In this project-driven class, students learn about and explore processes of theatre design. The class focuses predominantly on crafting visual and aural concepts to fit a performance text.
A series dealing with various topics in theatre: creative dramatics, museum studies, design applications, women in theatre, black/ethnic theatre, contemporary theatre, the elitist theatre, and a history of acting. The courses may be repeated once for credit.
Students will learn to use the educational power of theatre as both an instructional and assessment tool by creating a multi-disciplinary theatre based on literature appropriate for 5th and 6th graders.
This course will focus on researching current social issues that affect teens and adolescents. The class will then write, produce, and perform a social issues review at local high schools. Prerequisites: Permission of instructor
Acquaints the student with the basic principles of directing. These principles of analysis, composition, movement, and picturization are discussed in class. The student then attempts to apply these principles by directing short scenes during the class. The class then discusses the scenes. The student director defends the choices made or concurs that another choice may have been more effective. Scenes are reworked in class. Prerequisites: CONS 2020 or acceptance into the directing program, or permission of the instructor.
This course is a continuation of THEA 3710. The student continues to direct scenes and apply the basic principles. The final project is to direct a 10-minute scene and to go through the full directorial process. The best scenes are presented to the Conservatory. Prerequisite: THEA 3710.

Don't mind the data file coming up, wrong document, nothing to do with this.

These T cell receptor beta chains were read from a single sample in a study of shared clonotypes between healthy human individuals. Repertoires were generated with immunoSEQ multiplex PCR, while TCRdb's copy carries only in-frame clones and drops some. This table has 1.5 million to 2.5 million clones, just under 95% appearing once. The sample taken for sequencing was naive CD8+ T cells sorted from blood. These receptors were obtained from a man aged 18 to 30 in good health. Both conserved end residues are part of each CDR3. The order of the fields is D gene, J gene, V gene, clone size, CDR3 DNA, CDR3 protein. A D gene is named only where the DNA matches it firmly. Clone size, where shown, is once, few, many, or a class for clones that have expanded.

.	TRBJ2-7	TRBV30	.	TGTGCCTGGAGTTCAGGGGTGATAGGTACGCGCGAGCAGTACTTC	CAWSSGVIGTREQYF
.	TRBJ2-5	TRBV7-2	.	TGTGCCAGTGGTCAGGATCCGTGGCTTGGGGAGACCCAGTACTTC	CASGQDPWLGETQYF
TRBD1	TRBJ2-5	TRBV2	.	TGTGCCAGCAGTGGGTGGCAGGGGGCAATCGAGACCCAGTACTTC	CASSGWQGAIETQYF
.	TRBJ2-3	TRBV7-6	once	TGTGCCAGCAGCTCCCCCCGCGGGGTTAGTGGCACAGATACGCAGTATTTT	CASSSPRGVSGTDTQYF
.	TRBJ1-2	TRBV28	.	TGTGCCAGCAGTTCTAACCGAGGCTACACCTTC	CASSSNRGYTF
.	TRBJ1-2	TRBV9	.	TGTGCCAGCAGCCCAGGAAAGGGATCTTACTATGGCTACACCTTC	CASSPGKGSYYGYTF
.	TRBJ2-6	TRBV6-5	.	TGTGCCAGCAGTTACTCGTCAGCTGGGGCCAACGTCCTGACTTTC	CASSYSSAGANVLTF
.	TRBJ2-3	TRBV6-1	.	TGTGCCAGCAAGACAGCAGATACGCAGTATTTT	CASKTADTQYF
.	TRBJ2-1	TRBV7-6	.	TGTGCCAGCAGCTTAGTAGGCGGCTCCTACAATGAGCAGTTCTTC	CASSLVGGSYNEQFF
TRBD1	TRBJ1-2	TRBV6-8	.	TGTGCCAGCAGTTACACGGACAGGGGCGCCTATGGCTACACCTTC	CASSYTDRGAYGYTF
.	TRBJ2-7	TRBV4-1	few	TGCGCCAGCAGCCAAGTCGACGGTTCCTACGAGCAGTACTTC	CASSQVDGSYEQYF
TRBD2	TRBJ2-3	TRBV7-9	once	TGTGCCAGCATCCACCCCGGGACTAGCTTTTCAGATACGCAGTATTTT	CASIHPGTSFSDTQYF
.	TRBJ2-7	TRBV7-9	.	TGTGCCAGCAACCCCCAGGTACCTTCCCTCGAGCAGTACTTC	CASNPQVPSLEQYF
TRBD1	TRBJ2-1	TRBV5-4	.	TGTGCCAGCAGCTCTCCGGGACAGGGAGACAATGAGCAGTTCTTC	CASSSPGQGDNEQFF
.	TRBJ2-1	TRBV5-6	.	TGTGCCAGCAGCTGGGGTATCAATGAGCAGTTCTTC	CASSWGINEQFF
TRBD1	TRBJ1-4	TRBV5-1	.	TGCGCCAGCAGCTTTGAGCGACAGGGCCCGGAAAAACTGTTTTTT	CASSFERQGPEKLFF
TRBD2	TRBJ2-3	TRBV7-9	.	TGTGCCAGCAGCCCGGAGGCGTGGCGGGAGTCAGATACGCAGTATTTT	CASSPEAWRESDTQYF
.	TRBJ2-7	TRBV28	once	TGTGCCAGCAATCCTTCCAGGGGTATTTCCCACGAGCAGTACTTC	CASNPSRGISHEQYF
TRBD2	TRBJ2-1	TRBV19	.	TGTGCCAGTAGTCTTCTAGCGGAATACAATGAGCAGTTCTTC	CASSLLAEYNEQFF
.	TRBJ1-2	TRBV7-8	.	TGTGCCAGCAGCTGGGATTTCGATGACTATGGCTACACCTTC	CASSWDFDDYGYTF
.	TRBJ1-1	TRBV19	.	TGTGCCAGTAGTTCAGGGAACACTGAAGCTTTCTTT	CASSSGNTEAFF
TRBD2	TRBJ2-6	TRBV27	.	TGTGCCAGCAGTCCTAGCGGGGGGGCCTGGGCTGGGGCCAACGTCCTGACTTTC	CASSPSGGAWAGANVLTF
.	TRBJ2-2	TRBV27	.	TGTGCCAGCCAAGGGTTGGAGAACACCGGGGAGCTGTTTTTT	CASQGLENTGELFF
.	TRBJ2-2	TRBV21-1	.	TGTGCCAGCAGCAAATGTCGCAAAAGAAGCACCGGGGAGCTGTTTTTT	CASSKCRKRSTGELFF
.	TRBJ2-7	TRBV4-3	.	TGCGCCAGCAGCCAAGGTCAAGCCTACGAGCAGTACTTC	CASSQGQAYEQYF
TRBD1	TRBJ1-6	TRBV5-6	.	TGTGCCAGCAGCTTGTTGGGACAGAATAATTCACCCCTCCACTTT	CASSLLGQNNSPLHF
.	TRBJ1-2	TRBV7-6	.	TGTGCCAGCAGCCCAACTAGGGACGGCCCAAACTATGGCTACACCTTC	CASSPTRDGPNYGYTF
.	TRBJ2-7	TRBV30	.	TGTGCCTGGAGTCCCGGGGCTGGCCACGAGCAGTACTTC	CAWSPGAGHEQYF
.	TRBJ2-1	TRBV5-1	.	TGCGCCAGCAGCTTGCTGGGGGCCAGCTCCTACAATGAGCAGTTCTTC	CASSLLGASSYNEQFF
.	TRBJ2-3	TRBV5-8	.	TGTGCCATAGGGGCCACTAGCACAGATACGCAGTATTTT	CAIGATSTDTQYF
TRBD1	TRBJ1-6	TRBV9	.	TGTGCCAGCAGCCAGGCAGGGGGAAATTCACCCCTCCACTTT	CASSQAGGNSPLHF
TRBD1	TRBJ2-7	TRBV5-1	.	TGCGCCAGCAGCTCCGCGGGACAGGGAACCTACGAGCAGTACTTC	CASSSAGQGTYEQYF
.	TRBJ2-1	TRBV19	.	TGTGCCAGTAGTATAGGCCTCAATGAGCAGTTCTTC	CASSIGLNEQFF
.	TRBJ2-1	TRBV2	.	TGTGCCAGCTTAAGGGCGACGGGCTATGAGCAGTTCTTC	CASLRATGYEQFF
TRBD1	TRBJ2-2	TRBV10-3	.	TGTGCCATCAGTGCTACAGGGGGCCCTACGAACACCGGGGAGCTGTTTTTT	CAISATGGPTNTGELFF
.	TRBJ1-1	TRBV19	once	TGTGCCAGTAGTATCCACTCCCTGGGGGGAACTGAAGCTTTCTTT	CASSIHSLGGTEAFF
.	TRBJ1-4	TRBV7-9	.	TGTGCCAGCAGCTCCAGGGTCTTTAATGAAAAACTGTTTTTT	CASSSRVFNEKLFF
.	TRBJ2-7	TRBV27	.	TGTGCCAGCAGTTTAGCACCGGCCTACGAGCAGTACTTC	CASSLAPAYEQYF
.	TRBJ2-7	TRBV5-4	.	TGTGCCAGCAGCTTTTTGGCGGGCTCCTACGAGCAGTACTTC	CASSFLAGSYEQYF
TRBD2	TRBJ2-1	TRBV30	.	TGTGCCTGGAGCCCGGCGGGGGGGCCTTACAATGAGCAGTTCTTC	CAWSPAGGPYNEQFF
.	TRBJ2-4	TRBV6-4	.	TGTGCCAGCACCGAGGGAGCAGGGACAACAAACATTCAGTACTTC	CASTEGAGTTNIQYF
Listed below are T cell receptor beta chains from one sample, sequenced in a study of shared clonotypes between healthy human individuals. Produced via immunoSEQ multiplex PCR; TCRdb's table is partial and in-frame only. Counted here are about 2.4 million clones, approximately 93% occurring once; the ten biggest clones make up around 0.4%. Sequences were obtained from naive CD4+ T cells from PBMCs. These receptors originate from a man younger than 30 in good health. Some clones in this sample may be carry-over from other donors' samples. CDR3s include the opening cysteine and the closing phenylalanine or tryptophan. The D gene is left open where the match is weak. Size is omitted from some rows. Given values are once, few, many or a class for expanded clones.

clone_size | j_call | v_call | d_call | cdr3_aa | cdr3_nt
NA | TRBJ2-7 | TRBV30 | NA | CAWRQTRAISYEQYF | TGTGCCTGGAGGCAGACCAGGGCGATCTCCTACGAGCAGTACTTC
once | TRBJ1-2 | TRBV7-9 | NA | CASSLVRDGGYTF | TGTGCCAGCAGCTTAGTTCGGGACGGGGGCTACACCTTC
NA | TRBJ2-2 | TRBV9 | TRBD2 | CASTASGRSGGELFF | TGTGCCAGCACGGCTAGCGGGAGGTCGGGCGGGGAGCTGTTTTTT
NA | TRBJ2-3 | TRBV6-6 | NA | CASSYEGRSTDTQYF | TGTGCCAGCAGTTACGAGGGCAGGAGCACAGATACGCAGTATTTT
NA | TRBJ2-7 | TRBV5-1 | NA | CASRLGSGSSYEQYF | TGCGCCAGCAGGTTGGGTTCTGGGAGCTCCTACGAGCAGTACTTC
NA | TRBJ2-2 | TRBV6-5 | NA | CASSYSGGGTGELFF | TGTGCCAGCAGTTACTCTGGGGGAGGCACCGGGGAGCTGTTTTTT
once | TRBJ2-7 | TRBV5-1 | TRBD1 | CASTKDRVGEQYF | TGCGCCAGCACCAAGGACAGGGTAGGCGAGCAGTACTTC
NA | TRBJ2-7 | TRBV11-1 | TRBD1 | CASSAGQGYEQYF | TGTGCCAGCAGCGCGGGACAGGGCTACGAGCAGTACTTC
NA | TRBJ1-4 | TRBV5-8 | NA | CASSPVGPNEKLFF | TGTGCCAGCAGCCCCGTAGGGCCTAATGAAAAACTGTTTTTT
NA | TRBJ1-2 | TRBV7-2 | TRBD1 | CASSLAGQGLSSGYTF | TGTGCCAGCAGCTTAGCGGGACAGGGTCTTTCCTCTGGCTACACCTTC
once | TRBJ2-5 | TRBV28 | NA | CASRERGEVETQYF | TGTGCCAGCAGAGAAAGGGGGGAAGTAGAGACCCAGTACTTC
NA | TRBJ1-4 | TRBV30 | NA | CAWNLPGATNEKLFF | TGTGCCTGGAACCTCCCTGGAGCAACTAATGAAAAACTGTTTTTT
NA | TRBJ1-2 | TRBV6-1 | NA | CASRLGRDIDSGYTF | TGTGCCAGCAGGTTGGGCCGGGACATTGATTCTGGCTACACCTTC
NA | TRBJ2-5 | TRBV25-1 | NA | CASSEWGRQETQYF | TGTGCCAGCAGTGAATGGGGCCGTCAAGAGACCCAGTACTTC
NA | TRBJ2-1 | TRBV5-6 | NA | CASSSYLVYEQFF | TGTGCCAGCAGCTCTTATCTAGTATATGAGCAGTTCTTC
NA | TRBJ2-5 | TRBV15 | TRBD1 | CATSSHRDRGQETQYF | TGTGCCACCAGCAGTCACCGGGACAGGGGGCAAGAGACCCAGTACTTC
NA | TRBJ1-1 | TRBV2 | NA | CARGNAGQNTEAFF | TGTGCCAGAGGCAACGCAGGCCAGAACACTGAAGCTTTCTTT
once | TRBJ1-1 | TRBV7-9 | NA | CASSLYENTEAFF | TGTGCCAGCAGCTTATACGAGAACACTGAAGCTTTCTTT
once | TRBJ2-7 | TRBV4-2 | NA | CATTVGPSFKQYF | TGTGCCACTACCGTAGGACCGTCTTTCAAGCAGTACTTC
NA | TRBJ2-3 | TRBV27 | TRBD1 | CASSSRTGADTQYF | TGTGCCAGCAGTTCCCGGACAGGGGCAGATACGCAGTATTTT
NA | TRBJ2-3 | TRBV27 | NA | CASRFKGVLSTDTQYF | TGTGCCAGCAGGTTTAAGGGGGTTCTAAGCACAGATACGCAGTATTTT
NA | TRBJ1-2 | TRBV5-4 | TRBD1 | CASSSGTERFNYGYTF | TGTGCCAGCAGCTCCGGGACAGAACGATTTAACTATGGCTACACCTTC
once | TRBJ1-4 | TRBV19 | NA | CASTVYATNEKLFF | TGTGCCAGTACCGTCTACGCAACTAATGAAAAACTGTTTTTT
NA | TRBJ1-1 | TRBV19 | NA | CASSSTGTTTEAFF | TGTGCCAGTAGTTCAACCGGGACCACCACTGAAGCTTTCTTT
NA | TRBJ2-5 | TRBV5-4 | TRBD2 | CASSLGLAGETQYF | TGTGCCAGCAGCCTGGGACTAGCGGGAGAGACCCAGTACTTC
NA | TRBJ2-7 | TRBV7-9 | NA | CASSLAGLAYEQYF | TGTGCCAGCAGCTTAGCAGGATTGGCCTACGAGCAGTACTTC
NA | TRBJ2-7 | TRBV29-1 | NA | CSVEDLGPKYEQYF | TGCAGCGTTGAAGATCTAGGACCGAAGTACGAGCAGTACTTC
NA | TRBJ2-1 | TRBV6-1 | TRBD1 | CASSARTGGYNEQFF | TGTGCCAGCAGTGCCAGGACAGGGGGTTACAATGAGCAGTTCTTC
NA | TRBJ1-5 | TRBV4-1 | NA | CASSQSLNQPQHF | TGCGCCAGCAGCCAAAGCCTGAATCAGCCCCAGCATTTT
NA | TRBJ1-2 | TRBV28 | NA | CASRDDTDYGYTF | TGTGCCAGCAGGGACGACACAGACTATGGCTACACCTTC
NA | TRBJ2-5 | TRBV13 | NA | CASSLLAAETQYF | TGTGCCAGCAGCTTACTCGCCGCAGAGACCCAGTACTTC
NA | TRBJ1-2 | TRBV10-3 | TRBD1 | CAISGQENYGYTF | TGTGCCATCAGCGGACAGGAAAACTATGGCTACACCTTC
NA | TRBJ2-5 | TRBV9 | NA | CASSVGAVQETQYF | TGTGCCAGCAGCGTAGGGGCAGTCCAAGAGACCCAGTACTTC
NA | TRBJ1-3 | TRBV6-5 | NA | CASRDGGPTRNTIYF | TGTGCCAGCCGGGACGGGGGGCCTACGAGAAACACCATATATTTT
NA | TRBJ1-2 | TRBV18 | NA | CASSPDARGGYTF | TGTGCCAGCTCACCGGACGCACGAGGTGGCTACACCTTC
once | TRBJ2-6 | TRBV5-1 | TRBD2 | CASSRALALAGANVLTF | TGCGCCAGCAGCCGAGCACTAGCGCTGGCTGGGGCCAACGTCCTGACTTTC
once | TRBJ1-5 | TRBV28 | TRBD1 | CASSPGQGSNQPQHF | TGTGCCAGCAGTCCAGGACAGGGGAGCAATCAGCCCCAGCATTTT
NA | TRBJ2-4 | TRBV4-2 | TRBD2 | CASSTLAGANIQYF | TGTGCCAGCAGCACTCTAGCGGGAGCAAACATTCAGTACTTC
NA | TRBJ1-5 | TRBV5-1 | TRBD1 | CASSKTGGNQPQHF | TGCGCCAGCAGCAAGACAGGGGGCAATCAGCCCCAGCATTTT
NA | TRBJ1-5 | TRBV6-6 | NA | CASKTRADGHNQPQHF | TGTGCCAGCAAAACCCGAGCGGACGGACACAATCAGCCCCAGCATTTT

Advanced Dramaturgy Seminar challenges students with projects that working dramaturgs regularly tackle. Students will deepen the skills introduced in THEA 2060 and work collaboratively on dramaturgical case studies that include, for example, research packets for production teams, playbill notes, study guides, and lobby displays. Students will be able to augment a professional portfolio with these assignments. By leading class discussions, presenting research orally, and participating in exercises that model play rehearsals, students will also hone skills necessary for professional environments. Finally, we will turn our attention in this class to theories of dramaturgical practices and theatre criticism. In so doing, we will sharpen our abilities to evaluate and to advocate for our work. Prerequisite: THEA 2060 or permission of instructor.
Students will spend a minimum of two weeks in London, viewing at least 10 plays and visiting museums. They will keep detailed journals including substantial critiques of plays and productions. There will be a preparation period of discussions with a mentor to select plays and prepare for the experience, as well as discussions of the experience with the mentor on the students' return. Prerequisites: ENGL 1510 and ENGL 1520; THEA 2030 and THEA 2040.
Prerequisite: filing of the official form.
Emphasizes learning by the student's directing a minimum of four one-act plays. It includes discussions on analysis, function of director as interpreter, organizer, teacher; problems of involved physical staging; and relationship to designers. Special emphasis is placed on creative interrelationship between the actor and director interpretation and acting out the play through improvisation. Student work in process will be videotaped from casting to performance and discussed in class. These will be performed for the Conservatory with no budget and modular furniture. Directors from the Repertory Theatre and Conservatory are guest lecturers. Prerequisite: THEA 3720.
This course is a continuation of THEA 4710. Prerequisite: THEA 4710.